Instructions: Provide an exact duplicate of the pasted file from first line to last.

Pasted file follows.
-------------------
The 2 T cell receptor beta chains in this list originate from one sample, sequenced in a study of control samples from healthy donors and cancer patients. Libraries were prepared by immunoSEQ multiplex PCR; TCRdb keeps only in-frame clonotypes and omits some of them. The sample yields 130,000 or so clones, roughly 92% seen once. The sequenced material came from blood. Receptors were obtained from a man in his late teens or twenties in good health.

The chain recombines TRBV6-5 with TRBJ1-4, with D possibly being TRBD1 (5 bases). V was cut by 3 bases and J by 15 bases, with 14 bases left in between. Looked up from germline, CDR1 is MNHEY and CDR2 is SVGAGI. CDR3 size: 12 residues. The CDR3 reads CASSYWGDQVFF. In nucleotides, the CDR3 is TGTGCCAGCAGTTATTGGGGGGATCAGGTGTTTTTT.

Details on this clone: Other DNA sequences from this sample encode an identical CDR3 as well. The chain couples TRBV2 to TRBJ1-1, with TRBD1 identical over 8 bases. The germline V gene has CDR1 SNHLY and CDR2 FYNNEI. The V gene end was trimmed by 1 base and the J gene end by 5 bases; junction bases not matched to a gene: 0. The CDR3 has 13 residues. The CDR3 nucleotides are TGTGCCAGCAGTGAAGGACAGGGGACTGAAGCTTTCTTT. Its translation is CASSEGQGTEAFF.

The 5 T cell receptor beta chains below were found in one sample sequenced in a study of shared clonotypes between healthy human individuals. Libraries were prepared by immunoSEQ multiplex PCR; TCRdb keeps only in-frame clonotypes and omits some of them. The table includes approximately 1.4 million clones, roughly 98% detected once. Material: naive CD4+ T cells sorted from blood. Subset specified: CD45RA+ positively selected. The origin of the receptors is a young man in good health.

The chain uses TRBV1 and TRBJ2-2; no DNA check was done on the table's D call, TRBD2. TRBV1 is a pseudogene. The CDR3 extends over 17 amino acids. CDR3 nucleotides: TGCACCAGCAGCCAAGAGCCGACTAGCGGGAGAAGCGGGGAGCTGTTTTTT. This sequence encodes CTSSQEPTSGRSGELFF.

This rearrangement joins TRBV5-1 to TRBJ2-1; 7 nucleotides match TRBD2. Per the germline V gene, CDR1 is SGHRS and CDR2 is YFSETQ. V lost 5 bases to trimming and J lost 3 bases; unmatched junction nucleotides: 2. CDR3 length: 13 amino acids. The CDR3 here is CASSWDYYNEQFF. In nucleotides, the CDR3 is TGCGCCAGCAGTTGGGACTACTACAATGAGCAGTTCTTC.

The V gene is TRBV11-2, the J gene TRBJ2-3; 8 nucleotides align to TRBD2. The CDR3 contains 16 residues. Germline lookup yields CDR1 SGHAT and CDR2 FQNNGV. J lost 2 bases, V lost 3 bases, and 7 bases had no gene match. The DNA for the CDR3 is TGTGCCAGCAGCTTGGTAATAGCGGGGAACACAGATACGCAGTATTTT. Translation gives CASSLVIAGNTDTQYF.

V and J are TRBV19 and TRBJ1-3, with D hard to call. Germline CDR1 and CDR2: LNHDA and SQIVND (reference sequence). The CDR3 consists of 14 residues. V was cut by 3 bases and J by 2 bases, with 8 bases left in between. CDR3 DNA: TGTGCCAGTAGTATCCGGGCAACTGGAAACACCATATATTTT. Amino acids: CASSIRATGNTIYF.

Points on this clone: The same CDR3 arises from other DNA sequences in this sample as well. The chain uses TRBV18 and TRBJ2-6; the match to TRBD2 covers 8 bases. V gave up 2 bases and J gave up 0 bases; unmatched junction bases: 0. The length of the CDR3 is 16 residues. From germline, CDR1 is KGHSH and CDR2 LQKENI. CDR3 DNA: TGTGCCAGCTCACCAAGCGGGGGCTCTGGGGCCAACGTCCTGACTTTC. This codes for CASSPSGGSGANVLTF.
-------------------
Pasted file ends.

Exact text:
The 2 T cell receptor beta chains in this list originate from one sample, sequenced in a study of control samples from healthy donors and cancer patients. Libraries were prepared by immunoSEQ multiplex PCR; TCRdb keeps only in-frame clonotypes and omits some of them. The sample yields 130,000 or so clones, roughly 92% seen once. The sequenced material came from blood. Receptors were obtained from a man in his late teens or twenties in good health.

The chain recombines TRBV6-5 with TRBJ1-4, with D possibly being TRBD1 (5 bases). V was cut by 3 bases and J by 15 bases, with 14 bases left in between. Looked up from germline, CDR1 is MNHEY and CDR2 is SVGAGI. CDR3 size: 12 residues. The CDR3 reads CASSYWGDQVFF. In nucleotides, the CDR3 is TGTGCCAGCAGTTATTGGGGGGATCAGGTGTTTTTT.

Details on this clone: Other DNA sequences from this sample encode an identical CDR3 as well. The chain couples TRBV2 to TRBJ1-1, with TRBD1 identical over 8 bases. The germline V gene has CDR1 SNHLY and CDR2 FYNNEI. The V gene end was trimmed by 1 base and the J gene end by 5 bases; junction bases not matched to a gene: 0. The CDR3 has 13 residues. The CDR3 nucleotides are TGTGCCAGCAGTGAAGGACAGGGGACTGAAGCTTTCTTT. Its translation is CASSEGQGTEAFF.

The 5 T cell receptor beta chains below were found in one sample sequenced in a study of shared clonotypes between healthy human individuals. Libraries were prepared by immunoSEQ multiplex PCR; TCRdb keeps only in-frame clonotypes and omits some of them. The table includes approximately 1.4 million clones, roughly 98% detected once. Material: naive CD4+ T cells sorted from blood. Subset specified: CD45RA+ positively selected. The origin of the receptors is a young man in good health.

The chain uses TRBV1 and TRBJ2-2; no DNA check was done on the table's D call, TRBD2. TRBV1 is a pseudogene. The CDR3 extends over 17 amino acids. CDR3 nucleotides: TGCACCAGCAGCCAAGAGCCGACTAGCGGGAGAAGCGGGGAGCTGTTTTTT. This sequence encodes CTSSQEPTSGRSGELFF.

This rearrangement joins TRBV5-1 to TRBJ2-1; 7 nucleotides match TRBD2. Per the germline V gene, CDR1 is SGHRS and CDR2 is YFSETQ. V lost 5 bases to trimming and J lost 3 bases; unmatched junction nucleotides: 2. CDR3 length: 13 amino acids. The CDR3 here is CASSWDYYNEQFF. In nucleotides, the CDR3 is TGCGCCAGCAGTTGGGACTACTACAATGAGCAGTTCTTC.

The V gene is TRBV11-2, the J gene TRBJ2-3; 8 nucleotides align to TRBD2. The CDR3 contains 16 residues. Germline lookup yields CDR1 SGHAT and CDR2 FQNNGV. J lost 2 bases, V lost 3 bases, and 7 bases had no gene match. The DNA for the CDR3 is TGTGCCAGCAGCTTGGTAATAGCGGGGAACACAGATACGCAGTATTTT. Translation gives CASSLVIAGNTDTQYF.

V and J are TRBV19 and TRBJ1-3, with D hard to call. Germline CDR1 and CDR2: LNHDA and SQIVND (reference sequence). The CDR3 consists of 14 residues. V was cut by 3 bases and J by 2 bases, with 8 bases left in between. CDR3 DNA: TGTGCCAGTAGTATCCGGGCAACTGGAAACACCATATATTTT. Amino acids: CASSIRATGNTIYF.

Points on this clone: The same CDR3 arises from other DNA sequences in this sample as well. The chain uses TRBV18 and TRBJ2-6; the match to TRBD2 covers 8 bases. V gave up 2 bases and J gave up 0 bases; unmatched junction bases: 0. The length of the CDR3 is 16 residues. From germline, CDR1 is KGHSH and CDR2 LQKENI. CDR3 DNA: TGTGCCAGCTCACCAAGCGGGGGCTCTGGGGCCAACGTCCTGACTTTC. This codes for CASSPSGGSGANVLTF.